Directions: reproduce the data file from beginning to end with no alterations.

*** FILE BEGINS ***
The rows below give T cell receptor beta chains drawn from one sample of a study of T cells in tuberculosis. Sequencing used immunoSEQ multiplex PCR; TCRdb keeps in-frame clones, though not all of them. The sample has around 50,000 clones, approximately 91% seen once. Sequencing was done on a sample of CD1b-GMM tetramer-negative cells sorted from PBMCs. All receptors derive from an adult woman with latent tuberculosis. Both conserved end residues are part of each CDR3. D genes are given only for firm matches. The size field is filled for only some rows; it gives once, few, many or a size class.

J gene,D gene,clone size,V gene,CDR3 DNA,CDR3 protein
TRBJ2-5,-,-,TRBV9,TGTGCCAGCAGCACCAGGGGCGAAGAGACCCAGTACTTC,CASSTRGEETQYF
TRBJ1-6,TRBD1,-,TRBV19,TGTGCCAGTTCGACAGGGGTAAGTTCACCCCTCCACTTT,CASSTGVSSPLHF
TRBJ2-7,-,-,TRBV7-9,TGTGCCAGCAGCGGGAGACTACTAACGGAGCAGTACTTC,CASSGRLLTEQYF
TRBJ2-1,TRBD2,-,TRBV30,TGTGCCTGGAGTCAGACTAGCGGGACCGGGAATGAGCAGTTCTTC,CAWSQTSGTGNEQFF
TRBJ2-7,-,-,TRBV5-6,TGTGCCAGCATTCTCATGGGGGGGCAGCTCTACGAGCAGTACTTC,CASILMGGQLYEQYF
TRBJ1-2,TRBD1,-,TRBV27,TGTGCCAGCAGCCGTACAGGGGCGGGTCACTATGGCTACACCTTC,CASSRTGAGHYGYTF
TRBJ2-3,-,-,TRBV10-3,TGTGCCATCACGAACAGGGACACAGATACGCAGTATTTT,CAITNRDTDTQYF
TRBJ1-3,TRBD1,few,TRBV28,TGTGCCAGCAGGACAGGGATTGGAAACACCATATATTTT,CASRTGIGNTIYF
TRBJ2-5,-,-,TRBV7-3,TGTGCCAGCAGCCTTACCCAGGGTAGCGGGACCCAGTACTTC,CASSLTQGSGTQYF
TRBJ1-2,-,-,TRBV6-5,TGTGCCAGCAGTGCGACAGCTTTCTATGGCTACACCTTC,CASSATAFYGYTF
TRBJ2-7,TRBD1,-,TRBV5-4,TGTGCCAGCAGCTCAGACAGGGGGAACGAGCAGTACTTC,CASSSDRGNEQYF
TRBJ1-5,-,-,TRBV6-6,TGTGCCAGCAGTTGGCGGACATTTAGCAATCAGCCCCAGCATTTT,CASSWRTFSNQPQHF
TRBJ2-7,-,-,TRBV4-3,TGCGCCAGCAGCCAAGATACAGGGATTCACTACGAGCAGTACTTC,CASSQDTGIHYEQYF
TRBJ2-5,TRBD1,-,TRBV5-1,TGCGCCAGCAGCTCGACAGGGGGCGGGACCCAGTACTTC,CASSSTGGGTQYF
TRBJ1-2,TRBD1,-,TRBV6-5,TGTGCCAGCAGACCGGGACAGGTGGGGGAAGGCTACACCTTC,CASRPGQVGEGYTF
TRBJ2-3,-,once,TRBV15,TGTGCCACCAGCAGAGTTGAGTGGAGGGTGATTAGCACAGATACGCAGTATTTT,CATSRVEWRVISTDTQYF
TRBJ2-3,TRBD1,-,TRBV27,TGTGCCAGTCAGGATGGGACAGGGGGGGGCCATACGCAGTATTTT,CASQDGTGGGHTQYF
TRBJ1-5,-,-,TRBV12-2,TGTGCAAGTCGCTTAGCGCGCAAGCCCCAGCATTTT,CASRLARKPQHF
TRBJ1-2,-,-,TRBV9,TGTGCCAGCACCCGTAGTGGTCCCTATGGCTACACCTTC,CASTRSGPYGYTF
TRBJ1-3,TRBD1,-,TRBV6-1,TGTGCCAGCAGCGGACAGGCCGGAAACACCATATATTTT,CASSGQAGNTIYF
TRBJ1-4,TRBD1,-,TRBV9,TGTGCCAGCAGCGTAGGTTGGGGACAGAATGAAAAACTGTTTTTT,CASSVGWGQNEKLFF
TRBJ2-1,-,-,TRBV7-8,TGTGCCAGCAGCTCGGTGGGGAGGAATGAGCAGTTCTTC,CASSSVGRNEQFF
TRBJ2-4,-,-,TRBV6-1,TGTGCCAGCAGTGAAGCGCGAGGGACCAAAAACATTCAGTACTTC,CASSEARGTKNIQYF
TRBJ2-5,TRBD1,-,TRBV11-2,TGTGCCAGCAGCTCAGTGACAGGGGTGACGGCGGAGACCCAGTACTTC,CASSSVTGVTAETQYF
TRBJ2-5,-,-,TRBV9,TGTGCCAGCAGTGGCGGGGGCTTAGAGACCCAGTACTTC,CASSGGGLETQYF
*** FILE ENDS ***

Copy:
The rows below give T cell receptor beta chains drawn from one sample of a study of T cells in tuberculosis. Sequencing used immunoSEQ multiplex PCR; TCRdb keeps in-frame clones, though not all of them. The sample has around 50,000 clones, approximately 91% seen once. Sequencing was done on a sample of CD1b-GMM tetramer-negative cells sorted from PBMCs. All receptors derive from an adult woman with latent tuberculosis. Both conserved end residues are part of each CDR3. D genes are given only for firm matches. The size field is filled for only some rows; it gives once, few, many or a size class.

J gene,D gene,clone size,V gene,CDR3 DNA,CDR3 protein
TRBJ2-5,-,-,TRBV9,TGTGCCAGCAGCACCAGGGGCGAAGAGACCCAGTACTTC,CASSTRGEETQYF
TRBJ1-6,TRBD1,-,TRBV19,TGTGCCAGTTCGACAGGGGTAAGTTCACCCCTCCACTTT,CASSTGVSSPLHF
TRBJ2-7,-,-,TRBV7-9,TGTGCCAGCAGCGGGAGACTACTAACGGAGCAGTACTTC,CASSGRLLTEQYF
TRBJ2-1,TRBD2,-,TRBV30,TGTGCCTGGAGTCAGACTAGCGGGACCGGGAATGAGCAGTTCTTC,CAWSQTSGTGNEQFF
TRBJ2-7,-,-,TRBV5-6,TGTGCCAGCATTCTCATGGGGGGGCAGCTCTACGAGCAGTACTTC,CASILMGGQLYEQYF
TRBJ1-2,TRBD1,-,TRBV27,TGTGCCAGCAGCCGTACAGGGGCGGGTCACTATGGCTACACCTTC,CASSRTGAGHYGYTF
TRBJ2-3,-,-,TRBV10-3,TGTGCCATCACGAACAGGGACACAGATACGCAGTATTTT,CAITNRDTDTQYF
TRBJ1-3,TRBD1,few,TRBV28,TGTGCCAGCAGGACAGGGATTGGAAACACCATATATTTT,CASRTGIGNTIYF
TRBJ2-5,-,-,TRBV7-3,TGTGCCAGCAGCCTTACCCAGGGTAGCGGGACCCAGTACTTC,CASSLTQGSGTQYF
TRBJ1-2,-,-,TRBV6-5,TGTGCCAGCAGTGCGACAGCTTTCTATGGCTACACCTTC,CASSATAFYGYTF
TRBJ2-7,TRBD1,-,TRBV5-4,TGTGCCAGCAGCTCAGACAGGGGGAACGAGCAGTACTTC,CASSSDRGNEQYF
TRBJ1-5,-,-,TRBV6-6,TGTGCCAGCAGTTGGCGGACATTTAGCAATCAGCCCCAGCATTTT,CASSWRTFSNQPQHF
TRBJ2-7,-,-,TRBV4-3,TGCGCCAGCAGCCAAGATACAGGGATTCACTACGAGCAGTACTTC,CASSQDTGIHYEQYF
TRBJ2-5,TRBD1,-,TRBV5-1,TGCGCCAGCAGCTCGACAGGGGGCGGGACCCAGTACTTC,CASSSTGGGTQYF
TRBJ1-2,TRBD1,-,TRBV6-5,TGTGCCAGCAGACCGGGACAGGTGGGGGAAGGCTACACCTTC,CASRPGQVGEGYTF
TRBJ2-3,-,once,TRBV15,TGTGCCACCAGCAGAGTTGAGTGGAGGGTGATTAGCACAGATACGCAGTATTTT,CATSRVEWRVISTDTQYF
TRBJ2-3,TRBD1,-,TRBV27,TGTGCCAGTCAGGATGGGACAGGGGGGGGCCATACGCAGTATTTT,CASQDGTGGGHTQYF
TRBJ1-5,-,-,TRBV12-2,TGTGCAAGTCGCTTAGCGCGCAAGCCCCAGCATTTT,CASRLARKPQHF
TRBJ1-2,-,-,TRBV9,TGTGCCAGCACCCGTAGTGGTCCCTATGGCTACACCTTC,CASTRSGPYGYTF
TRBJ1-3,TRBD1,-,TRBV6-1,TGTGCCAGCAGCGGACAGGCCGGAAACACCATATATTTT,CASSGQAGNTIYF
TRBJ1-4,TRBD1,-,TRBV9,TGTGCCAGCAGCGTAGGTTGGGGACAGAATGAAAAACTGTTTTTT,CASSVGWGQNEKLFF
TRBJ2-1,-,-,TRBV7-8,TGTGCCAGCAGCTCGGTGGGGAGGAATGAGCAGTTCTTC,CASSSVGRNEQFF
TRBJ2-4,-,-,TRBV6-1,TGTGCCAGCAGTGAAGCGCGAGGGACCAAAAACATTCAGTACTTC,CASSEARGTKNIQYF
TRBJ2-5,TRBD1,-,TRBV11-2,TGTGCCAGCAGCTCAGTGACAGGGGTGACGGCGGAGACCCAGTACTTC,CASSSVTGVTAETQYF
TRBJ2-5,-,-,TRBV9,TGTGCCAGCAGTGGCGGGGGCTTAGAGACCCAGTACTTC,CASSGGGLETQYF